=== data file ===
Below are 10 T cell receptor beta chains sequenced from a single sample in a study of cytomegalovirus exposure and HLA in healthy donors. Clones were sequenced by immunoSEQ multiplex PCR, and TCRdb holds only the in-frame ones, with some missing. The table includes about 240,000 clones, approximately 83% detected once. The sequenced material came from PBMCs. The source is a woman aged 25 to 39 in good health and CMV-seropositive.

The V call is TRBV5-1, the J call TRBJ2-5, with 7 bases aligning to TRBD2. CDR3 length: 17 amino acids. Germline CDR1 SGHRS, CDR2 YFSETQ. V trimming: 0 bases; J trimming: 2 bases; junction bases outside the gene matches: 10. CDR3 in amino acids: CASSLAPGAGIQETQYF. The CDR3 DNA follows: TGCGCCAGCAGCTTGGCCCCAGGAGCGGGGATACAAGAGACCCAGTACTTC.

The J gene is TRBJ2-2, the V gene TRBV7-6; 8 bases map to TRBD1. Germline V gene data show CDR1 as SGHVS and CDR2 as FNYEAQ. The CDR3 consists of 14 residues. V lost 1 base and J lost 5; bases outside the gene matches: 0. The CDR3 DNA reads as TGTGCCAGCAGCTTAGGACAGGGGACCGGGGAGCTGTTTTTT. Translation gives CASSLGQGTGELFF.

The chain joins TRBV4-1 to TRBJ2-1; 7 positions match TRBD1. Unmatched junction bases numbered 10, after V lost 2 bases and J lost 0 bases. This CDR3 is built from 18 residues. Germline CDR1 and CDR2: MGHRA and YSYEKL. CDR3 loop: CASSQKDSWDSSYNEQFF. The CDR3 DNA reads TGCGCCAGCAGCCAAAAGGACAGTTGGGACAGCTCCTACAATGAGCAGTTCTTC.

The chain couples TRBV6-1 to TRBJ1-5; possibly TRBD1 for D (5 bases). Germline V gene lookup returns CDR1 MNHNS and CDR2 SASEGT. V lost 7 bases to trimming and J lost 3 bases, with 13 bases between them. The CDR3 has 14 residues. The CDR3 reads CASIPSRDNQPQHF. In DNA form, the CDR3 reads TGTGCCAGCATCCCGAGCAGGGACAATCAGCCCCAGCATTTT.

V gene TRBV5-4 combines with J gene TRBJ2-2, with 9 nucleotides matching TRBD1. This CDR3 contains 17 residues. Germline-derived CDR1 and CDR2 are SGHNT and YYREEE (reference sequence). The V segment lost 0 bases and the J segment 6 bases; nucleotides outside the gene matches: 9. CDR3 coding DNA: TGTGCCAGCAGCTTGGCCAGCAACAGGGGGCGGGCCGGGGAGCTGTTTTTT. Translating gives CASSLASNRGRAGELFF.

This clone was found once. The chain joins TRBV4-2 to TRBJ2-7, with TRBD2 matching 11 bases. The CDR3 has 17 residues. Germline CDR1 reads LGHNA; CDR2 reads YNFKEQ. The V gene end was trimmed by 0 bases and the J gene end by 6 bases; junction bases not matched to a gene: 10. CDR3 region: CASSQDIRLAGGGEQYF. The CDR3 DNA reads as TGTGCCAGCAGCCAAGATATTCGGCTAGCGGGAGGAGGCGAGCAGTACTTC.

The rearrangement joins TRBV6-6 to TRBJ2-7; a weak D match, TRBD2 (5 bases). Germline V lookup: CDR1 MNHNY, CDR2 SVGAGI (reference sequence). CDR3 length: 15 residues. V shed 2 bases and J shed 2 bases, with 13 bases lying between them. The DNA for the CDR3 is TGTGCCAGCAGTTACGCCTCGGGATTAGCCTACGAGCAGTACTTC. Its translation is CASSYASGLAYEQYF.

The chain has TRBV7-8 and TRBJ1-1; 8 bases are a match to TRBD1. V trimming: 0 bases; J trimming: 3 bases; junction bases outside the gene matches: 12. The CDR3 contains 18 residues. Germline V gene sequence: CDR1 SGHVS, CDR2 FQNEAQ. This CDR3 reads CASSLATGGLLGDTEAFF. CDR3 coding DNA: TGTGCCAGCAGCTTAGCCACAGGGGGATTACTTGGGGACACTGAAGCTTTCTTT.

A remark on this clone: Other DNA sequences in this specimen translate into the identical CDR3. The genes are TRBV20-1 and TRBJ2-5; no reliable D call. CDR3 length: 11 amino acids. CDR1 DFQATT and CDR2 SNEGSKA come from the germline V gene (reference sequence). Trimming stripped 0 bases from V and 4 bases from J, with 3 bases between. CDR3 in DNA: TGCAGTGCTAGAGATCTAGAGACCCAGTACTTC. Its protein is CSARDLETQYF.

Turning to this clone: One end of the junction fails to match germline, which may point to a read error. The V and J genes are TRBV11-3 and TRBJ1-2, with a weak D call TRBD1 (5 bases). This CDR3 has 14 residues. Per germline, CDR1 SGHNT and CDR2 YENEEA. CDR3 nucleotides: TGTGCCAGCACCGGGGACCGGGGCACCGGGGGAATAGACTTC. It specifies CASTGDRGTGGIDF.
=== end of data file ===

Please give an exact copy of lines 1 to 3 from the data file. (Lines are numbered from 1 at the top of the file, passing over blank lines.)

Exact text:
Below are 10 T cell receptor beta chains sequenced from a single sample in a study of cytomegalovirus exposure and HLA in healthy donors. Clones were sequenced by immunoSEQ multiplex PCR, and TCRdb holds only the in-frame ones, with some missing. The table includes about 240,000 clones, approximately 83% detected once. The sequenced material came from PBMCs. The source is a woman aged 25 to 39 in good health and CMV-seropositive.

The V call is TRBV5-1, the J call TRBJ2-5, with 7 bases aligning to TRBD2. CDR3 length: 17 amino acids. Germline CDR1 SGHRS, CDR2 YFSETQ. V trimming: 0 bases; J trimming: 2 bases; junction bases outside the gene matches: 10. CDR3 in amino acids: CASSLAPGAGIQETQYF. The CDR3 DNA follows: TGCGCCAGCAGCTTGGCCCCAGGAGCGGGGATACAAGAGACCCAGTACTTC.

The J gene is TRBJ2-2, the V gene TRBV7-6; 8 bases map to TRBD1. Germline V gene data show CDR1 as SGHVS and CDR2 as FNYEAQ. The CDR3 consists of 14 residues. V lost 1 base and J lost 5; bases outside the gene matches: 0. The CDR3 DNA reads as TGTGCCAGCAGCTTAGGACAGGGGACCGGGGAGCTGTTTTTT. Translation gives CASSLGQGTGELFF.